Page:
Elon Musk says his $44 billion purchase of Twitter is “temporarily on pause” as more information on spam and phoney accounts on the social media platform becomes available.
Elon Musk said Friday that his $44 billion acquisition of Twitter is “temporarily on pause” as he seeks to determine the actual amount of spam and phoney accounts on the social media network, a new twist amid signs of internal conflict over the proposed deal.
Musk appeared to query whether Twitter was underreporting “spam bots” that imitate actual people. Musk has been vocal about his desire to clean up Twitter’s problem with “spam bots” that imitate real people.
The Tesla billionaire linked to a Reuters piece from May 2 about a quarterly report from Twitter that projected that bogus or spam accounts accounted for less than 5% of the company’s “monetizable daily active users” in the first quarter.
“Twitter agreement on hold temporarily for details supporting computation that spam/fake accounts do actually represent less than 5% of users,” Musk stated, implying that he doubts the number of fraudulent accounts is that low.
It was unclear whether the issue would jeopardise the agreement.
Early Friday, Twitter did not immediately reply to calls for comment.
Both Twitter and Tesla stock moved drastically in opposing directions, with Twitter stock falling 14% and Tesla stock, which Musk had proposed using to help fund the Twitter deal, rising 7%.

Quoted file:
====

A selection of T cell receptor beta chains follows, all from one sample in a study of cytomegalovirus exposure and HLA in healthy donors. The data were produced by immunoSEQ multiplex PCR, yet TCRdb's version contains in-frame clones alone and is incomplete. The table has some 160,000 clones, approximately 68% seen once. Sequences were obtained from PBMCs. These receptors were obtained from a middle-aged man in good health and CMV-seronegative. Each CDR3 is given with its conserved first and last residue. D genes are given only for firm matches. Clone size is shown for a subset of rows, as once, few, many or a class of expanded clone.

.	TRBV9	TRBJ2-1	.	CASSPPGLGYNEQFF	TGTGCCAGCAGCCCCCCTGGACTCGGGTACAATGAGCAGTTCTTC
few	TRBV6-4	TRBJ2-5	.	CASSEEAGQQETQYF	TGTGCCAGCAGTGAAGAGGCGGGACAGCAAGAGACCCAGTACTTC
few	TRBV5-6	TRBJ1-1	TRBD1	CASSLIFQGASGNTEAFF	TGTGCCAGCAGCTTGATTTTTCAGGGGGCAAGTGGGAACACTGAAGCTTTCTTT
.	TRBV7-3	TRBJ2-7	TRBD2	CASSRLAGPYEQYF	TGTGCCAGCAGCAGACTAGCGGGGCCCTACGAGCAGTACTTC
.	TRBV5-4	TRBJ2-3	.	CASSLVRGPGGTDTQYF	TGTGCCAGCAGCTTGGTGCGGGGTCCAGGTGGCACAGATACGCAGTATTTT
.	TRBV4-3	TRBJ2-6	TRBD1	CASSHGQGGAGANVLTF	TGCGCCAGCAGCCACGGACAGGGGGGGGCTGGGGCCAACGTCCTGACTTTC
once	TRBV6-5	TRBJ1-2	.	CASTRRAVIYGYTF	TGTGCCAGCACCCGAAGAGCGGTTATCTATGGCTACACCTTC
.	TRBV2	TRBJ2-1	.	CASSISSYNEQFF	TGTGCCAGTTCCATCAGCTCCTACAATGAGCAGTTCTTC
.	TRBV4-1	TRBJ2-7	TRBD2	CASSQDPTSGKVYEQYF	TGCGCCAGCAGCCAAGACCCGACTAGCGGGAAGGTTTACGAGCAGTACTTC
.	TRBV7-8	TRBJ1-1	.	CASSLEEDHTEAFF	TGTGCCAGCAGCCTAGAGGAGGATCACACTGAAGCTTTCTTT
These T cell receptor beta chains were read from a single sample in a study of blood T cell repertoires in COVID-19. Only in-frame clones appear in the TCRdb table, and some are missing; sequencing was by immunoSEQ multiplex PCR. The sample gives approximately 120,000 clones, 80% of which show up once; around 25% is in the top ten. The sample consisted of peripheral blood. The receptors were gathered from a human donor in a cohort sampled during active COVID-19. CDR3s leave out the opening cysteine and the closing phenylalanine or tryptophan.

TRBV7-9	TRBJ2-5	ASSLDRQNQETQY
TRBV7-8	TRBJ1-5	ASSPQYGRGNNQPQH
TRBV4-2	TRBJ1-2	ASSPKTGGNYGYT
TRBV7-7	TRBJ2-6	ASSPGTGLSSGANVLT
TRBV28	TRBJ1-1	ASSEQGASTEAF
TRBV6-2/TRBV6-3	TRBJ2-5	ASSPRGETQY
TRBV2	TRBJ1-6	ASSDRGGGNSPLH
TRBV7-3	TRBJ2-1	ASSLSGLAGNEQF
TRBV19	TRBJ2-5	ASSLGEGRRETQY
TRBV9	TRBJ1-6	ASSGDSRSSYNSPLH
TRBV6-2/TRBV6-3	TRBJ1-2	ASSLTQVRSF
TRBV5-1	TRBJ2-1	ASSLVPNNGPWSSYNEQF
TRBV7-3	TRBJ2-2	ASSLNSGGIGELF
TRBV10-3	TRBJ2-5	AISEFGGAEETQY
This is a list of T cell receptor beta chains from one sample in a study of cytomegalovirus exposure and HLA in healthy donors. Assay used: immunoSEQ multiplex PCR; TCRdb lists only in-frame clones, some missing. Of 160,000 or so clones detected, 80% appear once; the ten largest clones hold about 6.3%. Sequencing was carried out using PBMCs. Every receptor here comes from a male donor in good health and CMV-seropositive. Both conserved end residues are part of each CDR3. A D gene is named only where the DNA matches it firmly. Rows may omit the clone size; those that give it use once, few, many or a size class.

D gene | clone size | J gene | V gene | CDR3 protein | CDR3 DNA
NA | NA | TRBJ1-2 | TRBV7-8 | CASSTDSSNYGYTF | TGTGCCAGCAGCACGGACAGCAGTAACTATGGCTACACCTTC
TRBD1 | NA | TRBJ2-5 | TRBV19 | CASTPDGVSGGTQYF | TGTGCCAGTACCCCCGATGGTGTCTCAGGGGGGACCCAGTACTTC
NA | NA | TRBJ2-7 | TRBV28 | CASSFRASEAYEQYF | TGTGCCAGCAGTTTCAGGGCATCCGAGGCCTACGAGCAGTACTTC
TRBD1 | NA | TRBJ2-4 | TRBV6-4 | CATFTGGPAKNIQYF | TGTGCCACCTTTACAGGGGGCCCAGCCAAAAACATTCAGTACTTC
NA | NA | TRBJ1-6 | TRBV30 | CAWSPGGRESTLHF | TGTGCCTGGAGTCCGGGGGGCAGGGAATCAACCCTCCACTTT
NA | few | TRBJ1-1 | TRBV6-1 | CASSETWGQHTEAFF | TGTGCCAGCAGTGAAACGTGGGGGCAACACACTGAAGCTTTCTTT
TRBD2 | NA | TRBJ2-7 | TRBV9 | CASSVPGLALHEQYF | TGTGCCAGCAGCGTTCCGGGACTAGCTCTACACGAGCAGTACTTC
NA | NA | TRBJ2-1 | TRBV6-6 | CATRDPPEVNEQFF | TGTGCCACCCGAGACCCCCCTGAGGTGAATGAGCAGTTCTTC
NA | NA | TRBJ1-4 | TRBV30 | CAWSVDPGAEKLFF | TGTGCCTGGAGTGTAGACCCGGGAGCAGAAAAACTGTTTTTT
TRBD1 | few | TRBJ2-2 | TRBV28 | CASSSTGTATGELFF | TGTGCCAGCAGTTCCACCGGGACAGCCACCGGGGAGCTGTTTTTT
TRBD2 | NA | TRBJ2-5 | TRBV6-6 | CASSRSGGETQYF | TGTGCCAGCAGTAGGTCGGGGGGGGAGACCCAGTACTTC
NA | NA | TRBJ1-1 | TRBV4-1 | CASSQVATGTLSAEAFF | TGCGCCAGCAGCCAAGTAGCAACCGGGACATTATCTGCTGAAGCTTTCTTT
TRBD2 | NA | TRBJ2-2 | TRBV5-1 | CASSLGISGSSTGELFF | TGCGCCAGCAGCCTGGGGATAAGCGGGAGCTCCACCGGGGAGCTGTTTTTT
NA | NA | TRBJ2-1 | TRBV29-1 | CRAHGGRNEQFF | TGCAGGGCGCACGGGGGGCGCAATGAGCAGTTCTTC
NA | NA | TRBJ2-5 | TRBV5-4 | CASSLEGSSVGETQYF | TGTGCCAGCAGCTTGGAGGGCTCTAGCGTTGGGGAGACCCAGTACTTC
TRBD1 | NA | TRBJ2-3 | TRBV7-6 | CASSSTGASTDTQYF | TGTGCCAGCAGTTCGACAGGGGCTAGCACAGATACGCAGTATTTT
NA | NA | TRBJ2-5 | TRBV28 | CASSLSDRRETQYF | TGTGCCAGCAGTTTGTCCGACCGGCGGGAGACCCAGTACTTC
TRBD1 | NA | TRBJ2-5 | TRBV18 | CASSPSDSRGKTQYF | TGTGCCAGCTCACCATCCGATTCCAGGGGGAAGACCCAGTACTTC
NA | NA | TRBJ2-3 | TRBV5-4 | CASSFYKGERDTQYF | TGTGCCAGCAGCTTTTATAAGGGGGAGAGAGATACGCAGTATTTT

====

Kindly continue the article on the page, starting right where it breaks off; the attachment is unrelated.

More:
Investors have had to evaluate Musk’s legal troubles against the potential that acquiring Twitter would be a diversion from running the world’s most valuable automobile. The potential transaction weighed on Tesla’s stock, which had already dropped 16 percent this week.
The huge increase in the price of Tesla stock before the opening bell on Friday raised new worries about the acquisition of Twitter.
To fund the transaction, Musk has already sold more than $8 billion worth of Tesla stock.
Musk had originally agreed to borrow $12.5 billion and use Tesla stock as collateral to purchase Twitter. He would also take out a $13 billion bank loan and put up $21 billion in Tesla stock.
Last week, Musk raised more than $7 billion in stock pledges for his Twitter bid from a wide collection of investors, including Silicon Valley heavyweights like Oracle co-founder Larry Ellison.
According to the filing, money from new investors reduces the amount borrowed on the value of Tesla stock to $6.25 billion. Tesla’s stock might rise from $21 billion to $27.25 billion in value.
Wedbush analyst Dan Ives, who watches both Tesla and Twitter, believes Musk’s “bizarre” statement will lead Wall Street to believe the deal is going to fall apart, Musk is seeking to negotiate a lower purchase price, or Musk is simply walking away with a $1 billion penalty.
“Many will interpret this as Musk using these Twitter filing/spam accounts to get out of this purchase in a rapidly shifting market,” Ives wrote.
He went on to say that Musk’s decision to make the news via Twitter rather than a financial filing was concerning, and that it “turns this whole thing into a circus performance with many doubts and no firm answers as to the direction of this deal going forward.”
Musk’s comment came just one day after Facebook sacked two of its top executives. Twitter said it is “cutting back on non-labor costs to ensure we are being responsible and efficient” and is delaying most hiring, save for crucial areas.
CEO Parag Agrawal stated in a note addressed to workers and acknowledged by Twitter that the company has not met growth and revenue targets since investing “aggressively” to develop its user base and income.